As much as I enjoy guesting swanky boutique hotels with their thoughtfully decorated rooms and stylish, loungable public spaces, once in a while, I’ll actively choose to stay at a real dump. I do this mostly so I’ll appreciate my humble beginnings – and be reminded of when I spent months on end backpacking around Europe, the US and across Southeast Asia and couldn’t care less about where I slept – as long as the room rate didn’t exceed my frugally planned budget.
If I had to guess, I would wager that I’ve stayed in 350 different hotels, motels, guest houses and B & Bs around the world. I’ve spent a night in a rat infested dorm room in Penang (Malaysia), at a rundown, dustbin of a motel in the middle of Death Valley(Mojave, California) and, rented rooms with paper thin walls and crusty mattresses in one of Khao San Road’s (Bangkok. Thailand) many cheap guesthouses.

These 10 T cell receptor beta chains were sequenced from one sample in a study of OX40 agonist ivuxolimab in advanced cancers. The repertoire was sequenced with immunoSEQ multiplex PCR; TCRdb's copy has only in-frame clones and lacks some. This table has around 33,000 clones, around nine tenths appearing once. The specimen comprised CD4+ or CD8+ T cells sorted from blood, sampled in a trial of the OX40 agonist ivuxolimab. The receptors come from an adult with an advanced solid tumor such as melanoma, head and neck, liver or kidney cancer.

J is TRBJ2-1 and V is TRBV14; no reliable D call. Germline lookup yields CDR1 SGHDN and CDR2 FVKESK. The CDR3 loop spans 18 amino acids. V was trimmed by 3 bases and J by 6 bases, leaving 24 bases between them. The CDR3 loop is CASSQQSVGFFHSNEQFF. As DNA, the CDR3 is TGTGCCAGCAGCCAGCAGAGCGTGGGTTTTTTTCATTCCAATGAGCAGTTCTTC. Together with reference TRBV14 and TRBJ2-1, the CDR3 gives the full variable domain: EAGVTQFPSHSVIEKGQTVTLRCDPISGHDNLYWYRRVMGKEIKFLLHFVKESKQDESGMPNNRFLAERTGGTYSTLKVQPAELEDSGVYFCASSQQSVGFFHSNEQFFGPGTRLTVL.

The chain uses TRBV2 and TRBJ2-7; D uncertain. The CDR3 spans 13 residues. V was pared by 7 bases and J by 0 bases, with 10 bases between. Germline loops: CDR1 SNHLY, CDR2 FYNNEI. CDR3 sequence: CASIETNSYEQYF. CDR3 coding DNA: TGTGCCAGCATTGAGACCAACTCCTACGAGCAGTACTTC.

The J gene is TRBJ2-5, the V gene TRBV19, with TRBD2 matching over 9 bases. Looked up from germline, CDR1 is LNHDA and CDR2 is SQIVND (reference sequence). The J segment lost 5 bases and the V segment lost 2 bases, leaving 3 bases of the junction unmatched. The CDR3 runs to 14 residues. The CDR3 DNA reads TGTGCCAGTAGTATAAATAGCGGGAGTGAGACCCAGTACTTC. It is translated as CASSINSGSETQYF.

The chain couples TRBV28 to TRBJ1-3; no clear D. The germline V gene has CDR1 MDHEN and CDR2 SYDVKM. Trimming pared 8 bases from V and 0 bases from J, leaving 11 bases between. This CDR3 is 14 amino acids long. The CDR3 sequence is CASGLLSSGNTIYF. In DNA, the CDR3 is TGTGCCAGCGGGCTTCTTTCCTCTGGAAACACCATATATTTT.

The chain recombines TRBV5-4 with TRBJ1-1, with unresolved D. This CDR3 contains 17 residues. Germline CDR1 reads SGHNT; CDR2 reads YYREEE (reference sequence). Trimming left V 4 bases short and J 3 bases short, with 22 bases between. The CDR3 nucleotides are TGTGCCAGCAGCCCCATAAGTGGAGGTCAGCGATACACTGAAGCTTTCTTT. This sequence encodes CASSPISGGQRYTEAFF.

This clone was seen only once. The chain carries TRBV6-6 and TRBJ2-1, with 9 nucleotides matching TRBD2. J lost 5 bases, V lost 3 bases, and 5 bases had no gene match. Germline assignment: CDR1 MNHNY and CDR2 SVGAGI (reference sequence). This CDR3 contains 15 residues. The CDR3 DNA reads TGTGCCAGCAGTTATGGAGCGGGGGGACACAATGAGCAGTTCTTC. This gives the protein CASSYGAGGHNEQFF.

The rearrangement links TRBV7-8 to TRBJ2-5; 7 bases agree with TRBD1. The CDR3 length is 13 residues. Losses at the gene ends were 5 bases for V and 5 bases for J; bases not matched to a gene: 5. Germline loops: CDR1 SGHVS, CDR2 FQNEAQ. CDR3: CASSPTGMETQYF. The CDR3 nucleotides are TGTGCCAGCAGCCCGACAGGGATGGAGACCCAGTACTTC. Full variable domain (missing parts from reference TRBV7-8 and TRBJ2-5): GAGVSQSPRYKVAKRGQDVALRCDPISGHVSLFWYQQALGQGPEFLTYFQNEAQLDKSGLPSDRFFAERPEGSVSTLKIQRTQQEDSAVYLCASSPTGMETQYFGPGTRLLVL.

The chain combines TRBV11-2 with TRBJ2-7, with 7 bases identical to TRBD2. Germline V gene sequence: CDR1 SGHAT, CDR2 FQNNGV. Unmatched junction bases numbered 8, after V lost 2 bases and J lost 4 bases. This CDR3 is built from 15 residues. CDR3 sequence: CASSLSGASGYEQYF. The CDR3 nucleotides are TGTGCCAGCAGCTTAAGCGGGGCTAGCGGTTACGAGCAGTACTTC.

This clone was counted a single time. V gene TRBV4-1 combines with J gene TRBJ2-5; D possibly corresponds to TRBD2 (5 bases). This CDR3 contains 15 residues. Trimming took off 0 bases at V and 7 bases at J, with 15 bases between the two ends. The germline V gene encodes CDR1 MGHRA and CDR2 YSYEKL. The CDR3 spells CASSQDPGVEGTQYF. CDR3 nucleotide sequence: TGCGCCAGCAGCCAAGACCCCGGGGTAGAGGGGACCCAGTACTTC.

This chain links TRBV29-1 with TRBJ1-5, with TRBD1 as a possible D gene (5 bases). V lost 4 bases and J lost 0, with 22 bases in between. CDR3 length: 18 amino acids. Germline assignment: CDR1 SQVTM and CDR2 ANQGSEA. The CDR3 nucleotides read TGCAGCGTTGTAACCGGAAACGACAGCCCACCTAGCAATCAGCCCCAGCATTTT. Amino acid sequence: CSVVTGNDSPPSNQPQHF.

On a recent trip to Berlin, my third ever visit to the German capital, I opted to stay at one of the city’s cheapest hotels – a bare bones, bottom of the barrel place called the Sickinger Hof.
Here’s my take.
The Sickinger Hof won’t please most people. The opposite is much more likely. The hotel is located on the corner of a really noisy intersection, just off a highway, a huge bus terminal and a busy train station in one of Berlin’s most boring neighborhoods. Those are some pretty tough environmental issues to counter, I know. But given the circumstances, one would therefore think that a hotel in that location would at least try do something to offset the less-than-pleasant miljeu.
The drab building where the Sickinger Hof is located is so nondescript, that if you didn’t see the hotel sign above the entrance, you would easily think it was a small storage facility, an old laundromat or maybe a 24hr convenience store in a part of town you don’t want to be caught in after nightfall.